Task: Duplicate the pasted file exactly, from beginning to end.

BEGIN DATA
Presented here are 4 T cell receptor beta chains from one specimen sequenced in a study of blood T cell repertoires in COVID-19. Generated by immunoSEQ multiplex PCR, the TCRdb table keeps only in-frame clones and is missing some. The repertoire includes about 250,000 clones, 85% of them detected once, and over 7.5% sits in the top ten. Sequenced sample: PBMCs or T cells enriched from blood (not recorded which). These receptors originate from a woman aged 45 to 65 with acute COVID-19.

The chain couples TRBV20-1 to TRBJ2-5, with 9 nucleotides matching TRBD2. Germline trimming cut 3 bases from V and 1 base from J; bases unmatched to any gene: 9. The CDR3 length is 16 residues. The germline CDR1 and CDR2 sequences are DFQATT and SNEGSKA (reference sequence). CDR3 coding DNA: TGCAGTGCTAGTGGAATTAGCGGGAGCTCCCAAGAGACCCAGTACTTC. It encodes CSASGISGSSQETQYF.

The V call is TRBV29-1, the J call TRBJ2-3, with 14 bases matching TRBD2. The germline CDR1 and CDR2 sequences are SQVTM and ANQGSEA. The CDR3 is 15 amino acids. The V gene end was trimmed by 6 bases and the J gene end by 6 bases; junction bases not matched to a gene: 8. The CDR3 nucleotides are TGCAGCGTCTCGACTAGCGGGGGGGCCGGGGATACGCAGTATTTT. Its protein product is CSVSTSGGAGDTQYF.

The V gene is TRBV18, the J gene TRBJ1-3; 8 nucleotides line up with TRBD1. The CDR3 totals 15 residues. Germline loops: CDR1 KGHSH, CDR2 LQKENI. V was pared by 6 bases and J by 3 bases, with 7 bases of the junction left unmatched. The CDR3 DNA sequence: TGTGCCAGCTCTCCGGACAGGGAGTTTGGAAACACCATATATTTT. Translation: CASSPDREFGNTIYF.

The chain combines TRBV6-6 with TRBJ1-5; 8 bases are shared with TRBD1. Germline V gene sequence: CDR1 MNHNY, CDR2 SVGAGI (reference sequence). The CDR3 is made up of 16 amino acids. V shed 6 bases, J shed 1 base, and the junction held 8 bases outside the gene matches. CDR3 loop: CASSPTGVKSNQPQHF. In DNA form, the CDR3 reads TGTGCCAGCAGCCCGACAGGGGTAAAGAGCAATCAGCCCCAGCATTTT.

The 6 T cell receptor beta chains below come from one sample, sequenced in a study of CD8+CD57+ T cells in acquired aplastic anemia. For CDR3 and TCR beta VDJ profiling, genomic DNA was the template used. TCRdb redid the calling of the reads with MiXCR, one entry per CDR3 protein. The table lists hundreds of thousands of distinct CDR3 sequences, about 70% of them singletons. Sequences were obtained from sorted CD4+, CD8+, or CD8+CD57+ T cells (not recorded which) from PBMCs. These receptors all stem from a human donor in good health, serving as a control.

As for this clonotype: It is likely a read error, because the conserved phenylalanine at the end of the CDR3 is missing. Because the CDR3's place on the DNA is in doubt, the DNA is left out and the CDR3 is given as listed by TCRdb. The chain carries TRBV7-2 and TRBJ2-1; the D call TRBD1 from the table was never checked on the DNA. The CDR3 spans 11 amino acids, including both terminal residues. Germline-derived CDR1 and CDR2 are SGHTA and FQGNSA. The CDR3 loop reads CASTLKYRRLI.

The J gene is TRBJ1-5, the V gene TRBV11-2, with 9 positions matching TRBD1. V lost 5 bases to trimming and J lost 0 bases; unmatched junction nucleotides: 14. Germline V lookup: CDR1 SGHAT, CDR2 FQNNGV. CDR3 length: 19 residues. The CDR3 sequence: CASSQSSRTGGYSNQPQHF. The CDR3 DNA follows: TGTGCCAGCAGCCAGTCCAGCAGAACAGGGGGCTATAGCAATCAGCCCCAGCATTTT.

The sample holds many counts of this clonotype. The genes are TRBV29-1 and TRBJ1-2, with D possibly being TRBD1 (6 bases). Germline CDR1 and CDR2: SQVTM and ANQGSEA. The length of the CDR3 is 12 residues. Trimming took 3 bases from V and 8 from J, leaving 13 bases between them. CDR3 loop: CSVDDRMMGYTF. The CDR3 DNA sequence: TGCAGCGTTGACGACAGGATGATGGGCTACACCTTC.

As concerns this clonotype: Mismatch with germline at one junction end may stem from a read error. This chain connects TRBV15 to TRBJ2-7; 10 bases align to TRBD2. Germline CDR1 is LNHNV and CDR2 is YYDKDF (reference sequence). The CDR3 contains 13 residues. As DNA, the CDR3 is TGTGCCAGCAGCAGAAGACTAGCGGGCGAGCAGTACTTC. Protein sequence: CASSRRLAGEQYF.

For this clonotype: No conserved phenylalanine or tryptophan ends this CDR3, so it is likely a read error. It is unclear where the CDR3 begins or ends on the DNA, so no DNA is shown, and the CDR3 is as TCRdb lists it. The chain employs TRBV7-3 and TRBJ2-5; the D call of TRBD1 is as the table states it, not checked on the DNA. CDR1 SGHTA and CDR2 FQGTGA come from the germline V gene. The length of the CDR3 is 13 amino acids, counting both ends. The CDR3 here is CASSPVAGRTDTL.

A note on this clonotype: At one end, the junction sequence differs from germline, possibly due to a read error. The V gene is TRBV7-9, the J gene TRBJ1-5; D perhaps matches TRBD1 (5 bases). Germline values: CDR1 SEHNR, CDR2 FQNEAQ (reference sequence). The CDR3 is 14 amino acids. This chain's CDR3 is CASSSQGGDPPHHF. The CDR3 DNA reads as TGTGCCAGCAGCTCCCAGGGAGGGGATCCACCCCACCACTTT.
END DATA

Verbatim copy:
Presented here are 4 T cell receptor beta chains from one specimen sequenced in a study of blood T cell repertoires in COVID-19. Generated by immunoSEQ multiplex PCR, the TCRdb table keeps only in-frame clones and is missing some. The repertoire includes about 250,000 clones, 85% of them detected once, and over 7.5% sits in the top ten. Sequenced sample: PBMCs or T cells enriched from blood (not recorded which). These receptors originate from a woman aged 45 to 65 with acute COVID-19.

The chain couples TRBV20-1 to TRBJ2-5, with 9 nucleotides matching TRBD2. Germline trimming cut 3 bases from V and 1 base from J; bases unmatched to any gene: 9. The CDR3 length is 16 residues. The germline CDR1 and CDR2 sequences are DFQATT and SNEGSKA (reference sequence). CDR3 coding DNA: TGCAGTGCTAGTGGAATTAGCGGGAGCTCCCAAGAGACCCAGTACTTC. It encodes CSASGISGSSQETQYF.

The V call is TRBV29-1, the J call TRBJ2-3, with 14 bases matching TRBD2. The germline CDR1 and CDR2 sequences are SQVTM and ANQGSEA. The CDR3 is 15 amino acids. The V gene end was trimmed by 6 bases and the J gene end by 6 bases; junction bases not matched to a gene: 8. The CDR3 nucleotides are TGCAGCGTCTCGACTAGCGGGGGGGCCGGGGATACGCAGTATTTT. Its protein product is CSVSTSGGAGDTQYF.

The V gene is TRBV18, the J gene TRBJ1-3; 8 nucleotides line up with TRBD1. The CDR3 totals 15 residues. Germline loops: CDR1 KGHSH, CDR2 LQKENI. V was pared by 6 bases and J by 3 bases, with 7 bases of the junction left unmatched. The CDR3 DNA sequence: TGTGCCAGCTCTCCGGACAGGGAGTTTGGAAACACCATATATTTT. Translation: CASSPDREFGNTIYF.

The chain combines TRBV6-6 with TRBJ1-5; 8 bases are shared with TRBD1. Germline V gene sequence: CDR1 MNHNY, CDR2 SVGAGI (reference sequence). The CDR3 is made up of 16 amino acids. V shed 6 bases, J shed 1 base, and the junction held 8 bases outside the gene matches. CDR3 loop: CASSPTGVKSNQPQHF. In DNA form, the CDR3 reads TGTGCCAGCAGCCCGACAGGGGTAAAGAGCAATCAGCCCCAGCATTTT.

The 6 T cell receptor beta chains below come from one sample, sequenced in a study of CD8+CD57+ T cells in acquired aplastic anemia. For CDR3 and TCR beta VDJ profiling, genomic DNA was the template used. TCRdb redid the calling of the reads with MiXCR, one entry per CDR3 protein. The table lists hundreds of thousands of distinct CDR3 sequences, about 70% of them singletons. Sequences were obtained from sorted CD4+, CD8+, or CD8+CD57+ T cells (not recorded which) from PBMCs. These receptors all stem from a human donor in good health, serving as a control.

As for this clonotype: It is likely a read error, because the conserved phenylalanine at the end of the CDR3 is missing. Because the CDR3's place on the DNA is in doubt, the DNA is left out and the CDR3 is given as listed by TCRdb. The chain carries TRBV7-2 and TRBJ2-1; the D call TRBD1 from the table was never checked on the DNA. The CDR3 spans 11 amino acids, including both terminal residues. Germline-derived CDR1 and CDR2 are SGHTA and FQGNSA. The CDR3 loop reads CASTLKYRRLI.

The J gene is TRBJ1-5, the V gene TRBV11-2, with 9 positions matching TRBD1. V lost 5 bases to trimming and J lost 0 bases; unmatched junction nucleotides: 14. Germline V lookup: CDR1 SGHAT, CDR2 FQNNGV. CDR3 length: 19 residues. The CDR3 sequence: CASSQSSRTGGYSNQPQHF. The CDR3 DNA follows: TGTGCCAGCAGCCAGTCCAGCAGAACAGGGGGCTATAGCAATCAGCCCCAGCATTTT.

The sample holds many counts of this clonotype. The genes are TRBV29-1 and TRBJ1-2, with D possibly being TRBD1 (6 bases). Germline CDR1 and CDR2: SQVTM and ANQGSEA. The length of the CDR3 is 12 residues. Trimming took 3 bases from V and 8 from J, leaving 13 bases between them. CDR3 loop: CSVDDRMMGYTF. The CDR3 DNA sequence: TGCAGCGTTGACGACAGGATGATGGGCTACACCTTC.

As concerns this clonotype: Mismatch with germline at one junction end may stem from a read error. This chain connects TRBV15 to TRBJ2-7; 10 bases align to TRBD2. Germline CDR1 is LNHNV and CDR2 is YYDKDF (reference sequence). The CDR3 contains 13 residues. As DNA, the CDR3 is TGTGCCAGCAGCAGAAGACTAGCGGGCGAGCAGTACTTC. Protein sequence: CASSRRLAGEQYF.

For this clonotype: No conserved phenylalanine or tryptophan ends this CDR3, so it is likely a read error. It is unclear where the CDR3 begins or ends on the DNA, so no DNA is shown, and the CDR3 is as TCRdb lists it. The chain employs TRBV7-3 and TRBJ2-5; the D call of TRBD1 is as the table states it, not checked on the DNA. CDR1 SGHTA and CDR2 FQGTGA come from the germline V gene. The length of the CDR3 is 13 amino acids, counting both ends. The CDR3 here is CASSPVAGRTDTL.

A note on this clonotype: At one end, the junction sequence differs from germline, possibly due to a read error. The V gene is TRBV7-9, the J gene TRBJ1-5; D perhaps matches TRBD1 (5 bases). Germline values: CDR1 SEHNR, CDR2 FQNEAQ (reference sequence). The CDR3 is 14 amino acids. This chain's CDR3 is CASSSQGGDPPHHF. The CDR3 DNA reads as TGTGCCAGCAGCTCCCAGGGAGGGGATCCACCCCACCACTTT.